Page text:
Deflected: Big Light Switch for Control Rooms and Studios
Five AURUS Control Rooms, Six Studios, and Ever-Changing NEXUS Combinations
Large all-encompassing single networks are history. Today’s approach blazes new trails, for example, the way in which campus-wide NEXUS and AURUS installations can be divided and subdivided into different sub-networks or islands. It is preferable that this should happen automatically, with full delegation of all parameters involved and, if possible, using a single fibre-optic switch. No, in an ideal world, not even by conventional switching, but purely optically by deflecting light through prisms. Exactly like the impressive Big Switch project in Zürich
In today’s broadcast world, the vision of a standard production landscape with HD video and 5.1 audio is not a revolutionary idea. However, the technical implementation at tv production center zürich ag (or tpc for short) experiments with new concepts and state-of-the-art technologies. No surprise — since tpc is well renowned for embracing the latest developments enthusiastically. With this change, tpcis also pursuing an entirely new goal, the technical harmonization of internal systems down to the smallest detail. The idea behind this has emerged slowly during the recent decades of handling digital technology. It is this: To make every TV production studio and every TV control room identical technologically so that any combination of studio and control room can be selected at the press of a button. This project is not only challenging in engineering terms but will be drawn out over quite a long period since it requires considerable alterations to the existing infrastructure. The upgrade process is divided into three stages and is scheduled to end in 2012; the first stage has just been completed.
Despite the increase in flexibility, which allows almost any control room to interconnect with almost any studio, audio set-up and configuration effort must be minimized. This means that all signal routers, controls, and logic switches involved should be re-assigned automatically when a making a change. This can only work if the interfaces between studio and control room have been standardised and specified down to the smallest detail. Identical console configurations must also be available in each control room, created specifically for each type of broadcast. If it is known which fibre — tpc consistently uses optical fibres, often in combination with CWDM (Coarse Wave Division Multiplexing), for interconnecting various rooms — transfers which signal, for example, from a studio to a control room, that fibre can in theory be patched to a different control room with exactly the same set-up. The systems involved will not be affected by the changeover, and the user can start working immediately without having to worry about basic infrastructure settings first.
At this point, tpc goes one step further. Instead of patching a control room to a studio manually, changeover is now accomplished by a passive optical switch. The decision was made in favour of a Polatis optical change-over switch which uses switchable prisms and is able to route 16 incoming dark-fibre lines to 16 outgoing lines. This device operates with impressive mechanical precision because the internal routing of incoming line to outgoing utilizes prisms, which must be tilted appropriately to deflect the optical signals as desired. Since this optical router simply deflects the light instead of interpreting the received signal, it is completely transparent to the connected systems. Therefore it is irrelevant whether the routed optical signal is a NEXUS network link, a MADI line, or even a video connection. Compared with the STAGETEC OMUX, which converts optical signals to an electrical format, routes them, and reconverts them back to optical signals, the optical router offers increased flexibility to tpc, in particular, with regard to future developments. As a reference to the fact that the system is indeed capable of switching all the relevant audio and control signals, the optical switch acquired the in-house nickname »Big Switch«.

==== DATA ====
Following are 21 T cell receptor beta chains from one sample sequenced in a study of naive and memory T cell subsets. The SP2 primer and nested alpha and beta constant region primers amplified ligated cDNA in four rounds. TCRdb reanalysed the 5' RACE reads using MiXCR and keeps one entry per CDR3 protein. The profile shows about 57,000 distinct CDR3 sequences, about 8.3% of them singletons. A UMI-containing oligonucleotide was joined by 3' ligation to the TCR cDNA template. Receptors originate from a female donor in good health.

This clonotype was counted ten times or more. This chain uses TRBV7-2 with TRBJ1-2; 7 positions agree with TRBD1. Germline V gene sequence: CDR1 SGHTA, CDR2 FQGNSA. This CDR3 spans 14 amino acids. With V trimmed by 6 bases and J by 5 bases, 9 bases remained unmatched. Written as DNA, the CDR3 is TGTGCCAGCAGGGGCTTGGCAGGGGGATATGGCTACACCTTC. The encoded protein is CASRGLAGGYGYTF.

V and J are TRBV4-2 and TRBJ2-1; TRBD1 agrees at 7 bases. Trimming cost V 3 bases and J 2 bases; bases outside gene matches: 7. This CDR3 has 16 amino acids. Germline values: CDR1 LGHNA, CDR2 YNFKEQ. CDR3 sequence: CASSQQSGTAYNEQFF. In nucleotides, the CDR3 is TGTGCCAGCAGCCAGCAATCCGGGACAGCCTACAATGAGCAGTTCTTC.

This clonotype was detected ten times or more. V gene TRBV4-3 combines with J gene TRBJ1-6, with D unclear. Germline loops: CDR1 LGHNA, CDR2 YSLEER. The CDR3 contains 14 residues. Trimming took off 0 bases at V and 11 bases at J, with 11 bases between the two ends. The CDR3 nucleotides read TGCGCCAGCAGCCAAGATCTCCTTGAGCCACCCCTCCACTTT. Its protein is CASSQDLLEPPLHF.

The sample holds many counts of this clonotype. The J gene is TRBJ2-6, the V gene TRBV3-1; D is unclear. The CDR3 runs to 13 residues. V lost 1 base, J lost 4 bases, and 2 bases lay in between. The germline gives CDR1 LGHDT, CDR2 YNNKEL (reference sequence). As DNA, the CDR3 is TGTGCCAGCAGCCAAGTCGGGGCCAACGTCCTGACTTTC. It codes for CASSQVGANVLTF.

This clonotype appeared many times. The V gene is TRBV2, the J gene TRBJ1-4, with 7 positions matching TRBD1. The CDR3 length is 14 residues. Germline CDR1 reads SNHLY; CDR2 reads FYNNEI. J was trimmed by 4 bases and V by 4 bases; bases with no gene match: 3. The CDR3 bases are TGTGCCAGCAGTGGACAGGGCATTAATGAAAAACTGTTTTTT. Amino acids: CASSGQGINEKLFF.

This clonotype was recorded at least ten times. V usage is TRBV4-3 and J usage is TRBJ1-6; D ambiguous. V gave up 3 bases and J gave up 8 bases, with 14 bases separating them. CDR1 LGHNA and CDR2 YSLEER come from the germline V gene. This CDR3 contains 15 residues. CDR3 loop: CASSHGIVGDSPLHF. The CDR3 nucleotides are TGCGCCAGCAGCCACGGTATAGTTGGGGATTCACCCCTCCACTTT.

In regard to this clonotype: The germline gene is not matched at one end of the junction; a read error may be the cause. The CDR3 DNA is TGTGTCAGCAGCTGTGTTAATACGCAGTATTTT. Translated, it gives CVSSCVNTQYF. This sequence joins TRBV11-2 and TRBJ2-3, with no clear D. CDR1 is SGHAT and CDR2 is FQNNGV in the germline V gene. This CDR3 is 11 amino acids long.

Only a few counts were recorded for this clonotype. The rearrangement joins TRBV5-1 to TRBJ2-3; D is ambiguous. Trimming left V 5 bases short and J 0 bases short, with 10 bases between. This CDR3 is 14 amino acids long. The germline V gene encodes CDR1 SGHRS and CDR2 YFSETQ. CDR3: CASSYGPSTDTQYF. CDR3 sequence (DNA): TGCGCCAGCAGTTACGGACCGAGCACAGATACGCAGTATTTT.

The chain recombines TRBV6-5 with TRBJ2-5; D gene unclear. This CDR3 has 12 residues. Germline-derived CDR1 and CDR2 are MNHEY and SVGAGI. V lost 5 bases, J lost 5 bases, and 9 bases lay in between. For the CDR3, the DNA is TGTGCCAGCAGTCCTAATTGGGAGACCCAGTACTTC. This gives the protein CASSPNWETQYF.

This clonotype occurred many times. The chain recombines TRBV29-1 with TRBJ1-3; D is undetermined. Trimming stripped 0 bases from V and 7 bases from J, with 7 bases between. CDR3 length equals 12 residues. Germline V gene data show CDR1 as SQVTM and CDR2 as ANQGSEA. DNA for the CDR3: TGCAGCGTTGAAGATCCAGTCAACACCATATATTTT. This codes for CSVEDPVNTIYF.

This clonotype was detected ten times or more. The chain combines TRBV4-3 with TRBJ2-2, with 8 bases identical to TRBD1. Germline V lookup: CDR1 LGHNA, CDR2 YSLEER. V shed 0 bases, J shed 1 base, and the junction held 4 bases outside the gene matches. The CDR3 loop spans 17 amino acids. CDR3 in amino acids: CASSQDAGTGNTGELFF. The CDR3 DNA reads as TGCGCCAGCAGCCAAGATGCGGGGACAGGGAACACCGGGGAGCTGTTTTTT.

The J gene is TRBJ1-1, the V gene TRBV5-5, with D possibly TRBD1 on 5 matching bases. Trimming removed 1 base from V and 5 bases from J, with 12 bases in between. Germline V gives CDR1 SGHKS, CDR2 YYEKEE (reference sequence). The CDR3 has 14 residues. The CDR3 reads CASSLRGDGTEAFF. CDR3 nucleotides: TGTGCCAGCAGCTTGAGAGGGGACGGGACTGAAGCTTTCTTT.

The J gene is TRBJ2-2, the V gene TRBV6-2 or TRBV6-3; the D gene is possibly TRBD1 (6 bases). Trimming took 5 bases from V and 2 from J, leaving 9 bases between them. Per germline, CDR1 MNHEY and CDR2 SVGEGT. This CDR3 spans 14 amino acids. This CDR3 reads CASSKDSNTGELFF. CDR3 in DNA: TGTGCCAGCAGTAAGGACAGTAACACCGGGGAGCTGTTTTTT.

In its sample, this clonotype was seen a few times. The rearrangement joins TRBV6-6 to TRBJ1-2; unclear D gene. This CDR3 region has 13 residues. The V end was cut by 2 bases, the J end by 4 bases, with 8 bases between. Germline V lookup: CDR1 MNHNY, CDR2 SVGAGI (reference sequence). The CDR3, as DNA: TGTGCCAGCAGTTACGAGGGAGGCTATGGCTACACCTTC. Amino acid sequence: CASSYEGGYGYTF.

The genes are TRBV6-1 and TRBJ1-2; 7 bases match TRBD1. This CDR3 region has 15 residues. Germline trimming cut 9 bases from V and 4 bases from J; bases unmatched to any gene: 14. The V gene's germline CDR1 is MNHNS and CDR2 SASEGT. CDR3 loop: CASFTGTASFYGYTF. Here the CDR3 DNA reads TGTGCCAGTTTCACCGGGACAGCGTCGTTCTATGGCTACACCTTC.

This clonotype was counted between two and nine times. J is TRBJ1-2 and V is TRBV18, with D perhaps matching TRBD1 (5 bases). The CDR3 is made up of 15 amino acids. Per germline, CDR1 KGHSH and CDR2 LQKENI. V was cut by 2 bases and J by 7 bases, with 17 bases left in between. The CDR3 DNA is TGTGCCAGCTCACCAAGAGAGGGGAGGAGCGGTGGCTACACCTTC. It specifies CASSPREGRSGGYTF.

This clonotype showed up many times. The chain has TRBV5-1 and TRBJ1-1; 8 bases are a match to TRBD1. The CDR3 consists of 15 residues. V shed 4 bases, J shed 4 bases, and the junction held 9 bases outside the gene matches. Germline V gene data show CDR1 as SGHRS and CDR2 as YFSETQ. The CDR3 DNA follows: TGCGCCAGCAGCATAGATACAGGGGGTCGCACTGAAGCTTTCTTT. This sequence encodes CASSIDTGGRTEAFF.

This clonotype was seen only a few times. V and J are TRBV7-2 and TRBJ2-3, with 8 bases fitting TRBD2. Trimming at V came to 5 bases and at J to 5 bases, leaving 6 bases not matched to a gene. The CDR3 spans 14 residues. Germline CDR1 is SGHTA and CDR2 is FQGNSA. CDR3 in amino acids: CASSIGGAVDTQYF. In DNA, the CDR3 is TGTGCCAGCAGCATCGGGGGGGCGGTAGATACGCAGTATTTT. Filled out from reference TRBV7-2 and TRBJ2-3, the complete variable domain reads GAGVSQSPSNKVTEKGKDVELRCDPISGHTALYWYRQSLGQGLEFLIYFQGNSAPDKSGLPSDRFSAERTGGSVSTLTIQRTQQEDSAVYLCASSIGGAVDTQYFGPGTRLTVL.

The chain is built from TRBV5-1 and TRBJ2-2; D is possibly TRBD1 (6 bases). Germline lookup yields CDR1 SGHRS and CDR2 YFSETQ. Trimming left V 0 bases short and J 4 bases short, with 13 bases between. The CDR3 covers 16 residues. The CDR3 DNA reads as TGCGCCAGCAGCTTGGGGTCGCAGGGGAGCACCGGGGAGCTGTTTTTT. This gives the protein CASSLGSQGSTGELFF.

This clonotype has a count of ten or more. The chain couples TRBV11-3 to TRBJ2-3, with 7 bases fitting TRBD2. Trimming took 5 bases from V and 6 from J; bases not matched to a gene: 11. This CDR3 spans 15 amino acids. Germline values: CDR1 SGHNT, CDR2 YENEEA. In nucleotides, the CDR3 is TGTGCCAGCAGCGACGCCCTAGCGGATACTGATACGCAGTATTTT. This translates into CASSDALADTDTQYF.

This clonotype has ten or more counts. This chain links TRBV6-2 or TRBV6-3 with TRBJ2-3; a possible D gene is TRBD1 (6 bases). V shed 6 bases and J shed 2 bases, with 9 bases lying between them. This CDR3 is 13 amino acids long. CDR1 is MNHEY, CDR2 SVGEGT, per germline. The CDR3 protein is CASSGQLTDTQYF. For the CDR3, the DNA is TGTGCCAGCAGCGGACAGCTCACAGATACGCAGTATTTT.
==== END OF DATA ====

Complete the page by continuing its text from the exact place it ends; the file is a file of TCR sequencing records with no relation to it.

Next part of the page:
The Devil is in the Detail
The principle difficulty with the project is, however, not in switching the optical lines, but in specifying and fine-tuning the configuration. Since all signals involved in audio in the broadest sense are carried over optical fibres and the Big Switch, they need to be harmonized for all participating control rooms, studio patchbays, OB vehicles, and mobile NEXUS units. For this reason it is necessary to define for example, which intercom wireless signal enters the system on which Base Device and port and where and on which port it is output again and sent to the wireless link. The same is true for the XRI boards’ configuration, the logic programming, the red-light signalling, the standard intercom, and so on. All these elements need to be configured identically in the studios involved so that change-overs and delegation will work.
Yet another extension has been planned. In addition to the fixed control rooms within the building, at peak times, an OB truck will serve as an additional external control room for studio productions. This is because, when the extensive upgrade is complete, tpc will have six studios but only four control rooms, so the option of using an OB vehicle as a fifth control facility is a welcome addition.
Obviously, this also means that all OB trucks need to be adapted to the Big Switch concept with its consistent Base-Device enumeration and configuration — again, down to the smallest detail of red-light signalling, logic programming, etc. The two existing HD-enabled OB vans have already been modified accordingly. And for the new additions to the fleet, a configuration matching the Big Switch concept will be implemented right from the start.
Base Device 11 again and again